Nicci:  Great question.  I thought I was chubby as a child, but, looking back on the pictures I realized I was just tall.  I wasn’t heavy until I got into college because I was eating pizza every single night. I was a little chunky in high school too. When I got to California obviously my eyes opened. When I got into LA I was like, “Wow I am as big as a house.”  I started auditioning before I put the group together and I would always get “oh you have such a cute face but you need to lose weight”, so I became really aware of it.  When I was in the group, yes I was aware I was the big girl.  Maxi is a size 2, Mimi was a size 4/6, and I was a size 22/24 so obviously I knew I was the bigger girl.  I think that subconsciously I definitely had issues with that; but I would never really let people see me sweat. On that first album, in addition to putting the music together; the struggle for me was, how do I change my body?  The record label said they would advance me $27,000 to have cosmetic surgery.  They found the doctor and they arranged the consultation and I had liposuction and a tummy tuck.  My mom wasn’t there and I just remember being in a lot of pain, I mean really in a lot of pain.  I remember it felt like they had cut my stomach in half, I had no idea what the procedure was because I was only 25. You don’t understand someone saying they are going to slice your stomach right in half superficially without moving any of your organs through the fat with a laser and then I’m going to staple you back together.  You don’t know what that is but you want so desperately to be skinny and small and you do whatever you have to do.  It was also encouraged by people around me which I don’t have a problem discussing it now, but really!  I think that was pretty irresponsible for people who were supposed to care about me.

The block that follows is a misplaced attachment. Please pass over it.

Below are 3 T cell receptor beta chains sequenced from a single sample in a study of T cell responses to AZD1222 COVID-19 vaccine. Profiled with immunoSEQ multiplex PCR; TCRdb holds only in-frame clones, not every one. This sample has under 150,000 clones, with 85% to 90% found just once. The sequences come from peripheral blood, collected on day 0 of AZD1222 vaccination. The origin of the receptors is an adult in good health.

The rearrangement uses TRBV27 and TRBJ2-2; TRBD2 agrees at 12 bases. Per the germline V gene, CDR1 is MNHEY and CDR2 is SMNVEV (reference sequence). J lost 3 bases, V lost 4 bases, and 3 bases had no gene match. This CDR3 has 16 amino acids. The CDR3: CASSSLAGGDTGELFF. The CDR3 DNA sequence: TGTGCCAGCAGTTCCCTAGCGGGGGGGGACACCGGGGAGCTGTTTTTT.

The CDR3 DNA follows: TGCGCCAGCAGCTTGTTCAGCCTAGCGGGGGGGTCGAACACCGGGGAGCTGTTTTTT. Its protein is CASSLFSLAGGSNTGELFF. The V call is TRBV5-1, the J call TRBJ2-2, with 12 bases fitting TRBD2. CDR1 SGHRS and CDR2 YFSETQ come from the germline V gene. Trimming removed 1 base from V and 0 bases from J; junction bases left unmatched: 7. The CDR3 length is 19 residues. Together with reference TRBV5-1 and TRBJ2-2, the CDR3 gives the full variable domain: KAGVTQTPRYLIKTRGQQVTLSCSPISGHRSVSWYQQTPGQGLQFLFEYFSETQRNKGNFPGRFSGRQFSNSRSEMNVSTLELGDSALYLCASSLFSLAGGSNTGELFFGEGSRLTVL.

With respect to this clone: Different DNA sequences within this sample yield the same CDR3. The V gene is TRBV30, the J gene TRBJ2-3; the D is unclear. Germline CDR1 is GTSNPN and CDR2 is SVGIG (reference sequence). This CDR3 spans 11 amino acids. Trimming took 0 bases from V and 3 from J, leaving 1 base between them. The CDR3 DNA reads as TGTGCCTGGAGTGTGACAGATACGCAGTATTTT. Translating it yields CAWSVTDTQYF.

Tia:  Recently you have transitioned into television I know you have R&B Divas debuting August 20th on the TV One Network.  You have all-star cast of divas. It’s going to be you, Faith Evans, Monifah Carter, Keke Wyatt, and Sylenna Johnson.

Nicci:  Yes and we will also have some surprise cameos, but you have to watch to find out. (Laughs)

Tia:  I have a couple of questions for you about this reality show.  A lot of celebrities do not want to do reality shows because it is so invasive and you are really giving a lot of yourself when you do it and it is very personal.  You are not only in the show, but you also created it and are executive producing it right?

Nicci:  Yes Faith Evans and I are Co-Executive producers.  I didn’t look at the fact that we are singers; I looked at the fact that there was a void in reality television.  I am a singer, playwright, director and producer.  I see people getting super-duper wealthy off of these shows if you use the branding right; so that was the initial idea.  I reached out to all of the ladies and I knew we needed an anchor someone that everyone knew, and someone that everyone loved.  Faith and I have been friends since before she had a deal.  I knew that she was the right person.

Tia: So, it’s safe to say this won’t be another Basketball Wives type of reality show, but there will definitely be some drama?

Nicci: You are going to see a lot. The beautiful thing about this cast is that everyone is so vocal and you’re gonna see honesty, you’re gonna see truth , you’re gonna see adversity, you’re gonna see triumph, you’re gonna see sisterhood, and you’re gonna see love.  You won’t see a drink flying across the table, but you might see Keke cuss her husband out (laughs). There are definitely times when we have to check each other.  You will definitely get those moments but every single one of those moments is protected by love. It’s a lot of excitement, not a snooze fest.

Read more about the cast of R&B Divas and Nicci’s new fashion line Curvato in this month’s issue of PLUS Model Magazine.